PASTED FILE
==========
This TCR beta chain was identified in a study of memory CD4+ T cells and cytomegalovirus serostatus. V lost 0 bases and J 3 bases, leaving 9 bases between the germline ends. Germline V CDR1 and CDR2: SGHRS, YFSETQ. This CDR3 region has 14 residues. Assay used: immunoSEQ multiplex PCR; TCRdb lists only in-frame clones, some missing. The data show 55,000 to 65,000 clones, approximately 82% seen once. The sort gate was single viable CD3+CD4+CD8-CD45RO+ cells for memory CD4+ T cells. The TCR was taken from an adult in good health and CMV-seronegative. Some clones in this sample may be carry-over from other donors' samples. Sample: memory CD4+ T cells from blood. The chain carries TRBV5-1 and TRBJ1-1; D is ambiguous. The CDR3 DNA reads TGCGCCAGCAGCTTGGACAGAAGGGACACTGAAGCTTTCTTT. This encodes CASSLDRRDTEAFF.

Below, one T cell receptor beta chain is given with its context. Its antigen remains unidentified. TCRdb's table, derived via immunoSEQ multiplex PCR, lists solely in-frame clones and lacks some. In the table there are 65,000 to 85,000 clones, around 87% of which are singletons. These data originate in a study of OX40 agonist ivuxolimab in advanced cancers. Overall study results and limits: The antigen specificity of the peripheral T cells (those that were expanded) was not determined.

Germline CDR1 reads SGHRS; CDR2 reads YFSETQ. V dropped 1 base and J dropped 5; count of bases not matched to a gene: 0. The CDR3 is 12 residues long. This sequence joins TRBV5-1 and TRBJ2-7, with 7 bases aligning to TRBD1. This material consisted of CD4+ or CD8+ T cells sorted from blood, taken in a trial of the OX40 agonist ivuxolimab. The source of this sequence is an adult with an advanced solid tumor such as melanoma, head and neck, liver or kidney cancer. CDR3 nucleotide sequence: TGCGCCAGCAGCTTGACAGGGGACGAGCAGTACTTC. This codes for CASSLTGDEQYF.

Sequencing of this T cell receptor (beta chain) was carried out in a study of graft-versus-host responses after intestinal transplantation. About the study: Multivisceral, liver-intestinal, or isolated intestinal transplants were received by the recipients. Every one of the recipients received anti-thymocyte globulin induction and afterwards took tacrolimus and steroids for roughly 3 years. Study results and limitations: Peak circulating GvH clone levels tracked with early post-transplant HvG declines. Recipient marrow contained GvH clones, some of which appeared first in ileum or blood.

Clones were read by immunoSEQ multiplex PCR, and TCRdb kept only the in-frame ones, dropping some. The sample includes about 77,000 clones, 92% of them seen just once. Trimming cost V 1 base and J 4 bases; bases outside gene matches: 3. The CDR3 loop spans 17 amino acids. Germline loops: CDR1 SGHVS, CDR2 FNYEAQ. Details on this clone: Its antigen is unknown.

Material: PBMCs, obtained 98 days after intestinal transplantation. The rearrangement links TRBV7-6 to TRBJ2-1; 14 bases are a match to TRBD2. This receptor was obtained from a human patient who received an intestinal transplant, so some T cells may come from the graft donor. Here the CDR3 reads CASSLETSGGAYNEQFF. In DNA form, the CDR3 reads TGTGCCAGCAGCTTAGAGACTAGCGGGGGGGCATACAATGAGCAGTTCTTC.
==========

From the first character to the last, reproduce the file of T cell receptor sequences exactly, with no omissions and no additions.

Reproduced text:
This TCR beta chain was identified in a study of memory CD4+ T cells and cytomegalovirus serostatus. V lost 0 bases and J 3 bases, leaving 9 bases between the germline ends. Germline V CDR1 and CDR2: SGHRS, YFSETQ. This CDR3 region has 14 residues. Assay used: immunoSEQ multiplex PCR; TCRdb lists only in-frame clones, some missing. The data show 55,000 to 65,000 clones, approximately 82% seen once. The sort gate was single viable CD3+CD4+CD8-CD45RO+ cells for memory CD4+ T cells. The TCR was taken from an adult in good health and CMV-seronegative. Some clones in this sample may be carry-over from other donors' samples. Sample: memory CD4+ T cells from blood. The chain carries TRBV5-1 and TRBJ1-1; D is ambiguous. The CDR3 DNA reads TGCGCCAGCAGCTTGGACAGAAGGGACACTGAAGCTTTCTTT. This encodes CASSLDRRDTEAFF.

Below, one T cell receptor beta chain is given with its context. Its antigen remains unidentified. TCRdb's table, derived via immunoSEQ multiplex PCR, lists solely in-frame clones and lacks some. In the table there are 65,000 to 85,000 clones, around 87% of which are singletons. These data originate in a study of OX40 agonist ivuxolimab in advanced cancers. Overall study results and limits: The antigen specificity of the peripheral T cells (those that were expanded) was not determined.

Germline CDR1 reads SGHRS; CDR2 reads YFSETQ. V dropped 1 base and J dropped 5; count of bases not matched to a gene: 0. The CDR3 is 12 residues long. This sequence joins TRBV5-1 and TRBJ2-7, with 7 bases aligning to TRBD1. This material consisted of CD4+ or CD8+ T cells sorted from blood, taken in a trial of the OX40 agonist ivuxolimab. The source of this sequence is an adult with an advanced solid tumor such as melanoma, head and neck, liver or kidney cancer. CDR3 nucleotide sequence: TGCGCCAGCAGCTTGACAGGGGACGAGCAGTACTTC. This codes for CASSLTGDEQYF.

Sequencing of this T cell receptor (beta chain) was carried out in a study of graft-versus-host responses after intestinal transplantation. About the study: Multivisceral, liver-intestinal, or isolated intestinal transplants were received by the recipients. Every one of the recipients received anti-thymocyte globulin induction and afterwards took tacrolimus and steroids for roughly 3 years. Study results and limitations: Peak circulating GvH clone levels tracked with early post-transplant HvG declines. Recipient marrow contained GvH clones, some of which appeared first in ileum or blood.

Clones were read by immunoSEQ multiplex PCR, and TCRdb kept only the in-frame ones, dropping some. The sample includes about 77,000 clones, 92% of them seen just once. Trimming cost V 1 base and J 4 bases; bases outside gene matches: 3. The CDR3 loop spans 17 amino acids. Germline loops: CDR1 SGHVS, CDR2 FNYEAQ. Details on this clone: Its antigen is unknown.

Material: PBMCs, obtained 98 days after intestinal transplantation. The rearrangement links TRBV7-6 to TRBJ2-1; 14 bases are a match to TRBD2. This receptor was obtained from a human patient who received an intestinal transplant, so some T cells may come from the graft donor. Here the CDR3 reads CASSLETSGGAYNEQFF. In DNA form, the CDR3 reads TGTGCCAGCAGCTTAGAGACTAGCGGGGGGGCATACAATGAGCAGTTCTTC.